Anadama Bread

Prep time: 1 hour 30 minutes
Cook time: 45 minutes
Makes 1 loaf
1/2 cup water
1/4 cup cornmeal
2 tablespoons butter
1/2 cup molasses
1 (.25 ounce) package active dry yeast
1/2 cup warm water (110 degrees F)
3 cups all-purpose flour, divided
1 teaspoon salt
Bring ½ cup water and cornmeal to a boil in a saucepan over medium heat, stirring occasionally. Cook until slightly thickened; about 5 minutes. Stir in butter and molasses; let stand until lukewarm.
Dissolve yeast in 1/2 cup warm water in a large bowl. Let stand for 5 minutes. Add the flour, cornmeal mixture, and salt, stirring well to form a soft dough. Turn out onto a lightly floured surface and knead until smooth and elastic, about 8 minutes. Alternatively, mix and knead in the mixing bowl of a stand mixer using the dough hook.
Spray the dough with cooking spray, and place in a large bowl. Cover with plastic wrap, and set in a warm place to rise until doubled in size, about 1 hour.
Preheat oven to 375 degrees F (190 degrees C). Lightly grease a 9x5 inch loaf pan.
Deflate the dough and form into a loaf; place in the prepared pan. Cover and let rise until doubled in volume, about 40 minutes.
Bake in the preheated oven until the top is golden brown and the bottom of the loaf sounds hollow when tapped, about 35 minutes.

Hop Canyon Anadama French Toast Casserole

Serves 8
Prep time: 8 hours 15 minutes
Bake time: 1 hour 15 minutes
1/2 cup butter
1 teaspoon cinnamon
2 tablespoons maple syrup
6 eggs
2 cups milk or half and half
1 tablespoon vanilla extract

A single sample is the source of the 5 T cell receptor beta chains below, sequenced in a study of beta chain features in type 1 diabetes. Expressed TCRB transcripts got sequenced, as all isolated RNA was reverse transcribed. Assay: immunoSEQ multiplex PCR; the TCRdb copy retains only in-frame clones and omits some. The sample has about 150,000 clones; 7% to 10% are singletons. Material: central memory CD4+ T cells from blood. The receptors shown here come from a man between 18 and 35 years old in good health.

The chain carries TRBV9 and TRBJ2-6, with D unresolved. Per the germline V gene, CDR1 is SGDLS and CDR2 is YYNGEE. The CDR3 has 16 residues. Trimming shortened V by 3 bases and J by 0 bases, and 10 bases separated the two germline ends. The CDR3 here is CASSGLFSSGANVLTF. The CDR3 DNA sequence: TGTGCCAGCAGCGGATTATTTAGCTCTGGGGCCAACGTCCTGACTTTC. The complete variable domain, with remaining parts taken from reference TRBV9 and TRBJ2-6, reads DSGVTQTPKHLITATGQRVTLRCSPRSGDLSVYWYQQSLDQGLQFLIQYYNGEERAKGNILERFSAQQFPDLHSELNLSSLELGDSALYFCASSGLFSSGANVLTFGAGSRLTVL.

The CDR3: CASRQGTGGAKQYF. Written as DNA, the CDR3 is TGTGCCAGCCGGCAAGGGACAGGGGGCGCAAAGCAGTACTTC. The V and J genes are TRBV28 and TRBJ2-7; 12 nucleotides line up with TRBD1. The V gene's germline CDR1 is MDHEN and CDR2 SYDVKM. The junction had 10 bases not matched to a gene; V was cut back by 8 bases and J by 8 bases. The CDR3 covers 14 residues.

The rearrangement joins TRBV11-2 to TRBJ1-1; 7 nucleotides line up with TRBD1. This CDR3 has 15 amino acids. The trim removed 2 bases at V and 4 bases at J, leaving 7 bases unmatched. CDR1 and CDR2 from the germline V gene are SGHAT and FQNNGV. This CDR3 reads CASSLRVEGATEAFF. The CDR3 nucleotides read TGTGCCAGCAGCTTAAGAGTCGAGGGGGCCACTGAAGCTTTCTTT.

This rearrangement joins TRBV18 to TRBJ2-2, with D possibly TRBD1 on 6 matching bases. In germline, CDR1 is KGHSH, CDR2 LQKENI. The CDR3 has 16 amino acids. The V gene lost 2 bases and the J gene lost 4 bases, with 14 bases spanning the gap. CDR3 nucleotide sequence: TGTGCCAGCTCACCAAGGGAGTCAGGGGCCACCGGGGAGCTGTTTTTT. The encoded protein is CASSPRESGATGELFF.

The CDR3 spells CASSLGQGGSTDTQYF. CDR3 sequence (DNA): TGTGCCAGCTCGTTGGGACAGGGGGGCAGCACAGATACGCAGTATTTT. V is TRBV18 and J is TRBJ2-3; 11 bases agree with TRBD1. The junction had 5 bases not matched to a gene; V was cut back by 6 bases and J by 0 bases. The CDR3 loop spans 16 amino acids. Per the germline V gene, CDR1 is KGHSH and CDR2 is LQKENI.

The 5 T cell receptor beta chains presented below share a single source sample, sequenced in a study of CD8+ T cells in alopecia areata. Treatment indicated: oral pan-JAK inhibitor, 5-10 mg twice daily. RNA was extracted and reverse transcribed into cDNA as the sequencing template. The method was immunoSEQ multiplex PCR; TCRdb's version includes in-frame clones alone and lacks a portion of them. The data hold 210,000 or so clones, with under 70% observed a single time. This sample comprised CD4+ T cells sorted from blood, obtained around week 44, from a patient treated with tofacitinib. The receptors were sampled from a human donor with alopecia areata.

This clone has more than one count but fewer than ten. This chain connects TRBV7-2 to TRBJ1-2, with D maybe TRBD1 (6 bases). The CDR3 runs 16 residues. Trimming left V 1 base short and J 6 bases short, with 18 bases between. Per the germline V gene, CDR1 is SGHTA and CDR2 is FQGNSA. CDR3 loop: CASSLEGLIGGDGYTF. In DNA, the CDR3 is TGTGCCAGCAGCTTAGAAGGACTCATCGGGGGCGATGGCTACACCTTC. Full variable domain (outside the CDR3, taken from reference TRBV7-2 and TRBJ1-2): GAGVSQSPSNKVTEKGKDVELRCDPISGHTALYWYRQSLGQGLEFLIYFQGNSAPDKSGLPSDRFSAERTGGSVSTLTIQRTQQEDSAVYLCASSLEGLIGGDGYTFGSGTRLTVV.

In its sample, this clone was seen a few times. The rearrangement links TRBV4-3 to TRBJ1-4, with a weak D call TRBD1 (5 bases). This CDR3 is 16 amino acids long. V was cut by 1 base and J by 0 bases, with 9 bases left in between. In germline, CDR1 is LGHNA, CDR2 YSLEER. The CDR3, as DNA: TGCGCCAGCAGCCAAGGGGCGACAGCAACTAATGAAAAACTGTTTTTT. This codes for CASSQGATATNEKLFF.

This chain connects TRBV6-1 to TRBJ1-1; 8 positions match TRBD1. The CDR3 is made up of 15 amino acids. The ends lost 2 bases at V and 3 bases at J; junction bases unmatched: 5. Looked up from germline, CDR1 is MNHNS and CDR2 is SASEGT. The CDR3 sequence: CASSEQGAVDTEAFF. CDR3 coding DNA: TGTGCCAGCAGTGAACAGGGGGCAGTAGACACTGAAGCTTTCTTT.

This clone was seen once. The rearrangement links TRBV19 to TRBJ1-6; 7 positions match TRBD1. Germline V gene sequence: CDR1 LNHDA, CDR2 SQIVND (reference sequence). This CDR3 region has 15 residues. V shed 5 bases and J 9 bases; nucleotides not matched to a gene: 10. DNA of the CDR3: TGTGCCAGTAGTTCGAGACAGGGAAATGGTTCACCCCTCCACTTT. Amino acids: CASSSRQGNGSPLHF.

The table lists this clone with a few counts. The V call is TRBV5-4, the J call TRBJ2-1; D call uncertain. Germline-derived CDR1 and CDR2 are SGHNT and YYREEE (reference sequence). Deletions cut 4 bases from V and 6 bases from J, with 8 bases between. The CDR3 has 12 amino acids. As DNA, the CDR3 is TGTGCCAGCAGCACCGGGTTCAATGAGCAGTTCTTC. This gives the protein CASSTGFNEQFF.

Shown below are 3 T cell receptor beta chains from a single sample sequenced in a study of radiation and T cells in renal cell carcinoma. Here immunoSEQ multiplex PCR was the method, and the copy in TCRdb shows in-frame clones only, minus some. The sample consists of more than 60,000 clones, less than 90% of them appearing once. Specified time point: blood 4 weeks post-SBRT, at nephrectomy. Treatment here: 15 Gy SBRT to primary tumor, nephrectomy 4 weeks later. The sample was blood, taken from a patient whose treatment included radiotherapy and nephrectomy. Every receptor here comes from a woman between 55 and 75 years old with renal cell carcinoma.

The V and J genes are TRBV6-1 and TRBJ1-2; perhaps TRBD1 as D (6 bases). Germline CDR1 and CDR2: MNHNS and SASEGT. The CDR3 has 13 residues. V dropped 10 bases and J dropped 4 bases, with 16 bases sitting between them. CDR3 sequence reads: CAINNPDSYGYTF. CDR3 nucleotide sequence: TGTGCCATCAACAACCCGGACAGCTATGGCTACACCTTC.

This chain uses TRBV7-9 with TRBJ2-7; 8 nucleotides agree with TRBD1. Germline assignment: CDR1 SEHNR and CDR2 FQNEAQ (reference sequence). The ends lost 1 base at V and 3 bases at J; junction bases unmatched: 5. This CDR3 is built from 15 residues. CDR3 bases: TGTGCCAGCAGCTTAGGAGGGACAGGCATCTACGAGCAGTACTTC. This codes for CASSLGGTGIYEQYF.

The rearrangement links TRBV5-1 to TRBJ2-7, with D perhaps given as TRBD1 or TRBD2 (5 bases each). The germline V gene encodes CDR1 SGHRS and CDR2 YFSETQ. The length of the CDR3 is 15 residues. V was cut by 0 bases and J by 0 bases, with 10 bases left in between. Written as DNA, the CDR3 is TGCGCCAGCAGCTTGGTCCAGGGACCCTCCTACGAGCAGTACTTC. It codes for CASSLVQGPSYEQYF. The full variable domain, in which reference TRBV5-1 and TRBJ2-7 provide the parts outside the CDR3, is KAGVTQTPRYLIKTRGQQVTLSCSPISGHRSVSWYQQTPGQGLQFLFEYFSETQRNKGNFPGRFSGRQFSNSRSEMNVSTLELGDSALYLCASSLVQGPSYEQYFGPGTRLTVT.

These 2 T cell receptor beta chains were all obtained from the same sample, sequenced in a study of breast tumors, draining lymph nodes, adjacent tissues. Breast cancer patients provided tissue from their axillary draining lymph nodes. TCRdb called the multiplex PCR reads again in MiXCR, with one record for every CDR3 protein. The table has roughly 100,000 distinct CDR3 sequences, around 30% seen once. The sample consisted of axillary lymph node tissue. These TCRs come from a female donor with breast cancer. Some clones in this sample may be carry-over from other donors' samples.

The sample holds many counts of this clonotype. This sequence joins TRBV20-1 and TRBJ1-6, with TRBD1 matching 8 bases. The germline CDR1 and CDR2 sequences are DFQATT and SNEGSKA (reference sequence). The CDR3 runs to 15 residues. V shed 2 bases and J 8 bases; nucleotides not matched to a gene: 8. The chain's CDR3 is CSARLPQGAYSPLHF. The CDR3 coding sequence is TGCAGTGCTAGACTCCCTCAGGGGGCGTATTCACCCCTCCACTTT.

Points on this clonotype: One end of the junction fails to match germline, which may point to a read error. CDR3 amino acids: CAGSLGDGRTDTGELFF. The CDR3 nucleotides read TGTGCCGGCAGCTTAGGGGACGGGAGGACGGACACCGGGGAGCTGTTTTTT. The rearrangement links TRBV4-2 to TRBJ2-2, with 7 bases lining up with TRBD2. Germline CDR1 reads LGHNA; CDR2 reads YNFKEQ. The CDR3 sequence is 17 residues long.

1/4 teaspoon salt
1 loaf Anadama bread, sliced 1/2 –inch thick
Melt butter with cinnamon and maple syrup in a small saucepan over medium heat. Pour into the bottom of a 9x13 inch baking pan.
Whisk together the eggs, milk, vanilla extract, and salt. Layer the Anadama bread slices in the baking pan. Pour the egg mixture over the top. Cover and refrigerate overnight.
Preheat oven to 375 degrees F. Remove the casserole from refrigerator.
Bake in the preheated oven until set, about 1 hour 15 minutes. Turn out onto a platter to serve.
The Basic Formula
The basic formula is 1 egg to every 1/3 cup milk (or half and half), plus a pinch of salt. This will cover 2 slices of bread cut into cubes (about 2 cups cubes). Four times this basic formula is enough for an 8x8 inch pan; six times this recipe will make a 9x13 inch casserole. Add a little sugar, honey, or syrup, fruit, nuts, and spices to your sweet versions; Add loads of fresh herbs, cheeses, some vegetables, bacon, salami, or ham to savory variations.
Savory possibilities:
Sage, mushrooms, Swiss cheese, bacon.
Green chiles, Cheddar cheese, cilantro.
Sweet possibilities:
Apples, green chiles, pine nuts, cinnamon.
Pecans, pears, dried cranberries, cardamom.

Nancy Newberry arrived in Magdalena from Seattle about a year ago, where her DIY food exploits are, while not quite legendary, pretty daring. She has worked in coffee shops and deli kitchens, cooked for camps and field trips, and worked as a site producer for the #1 Food and Entertainment website on the web,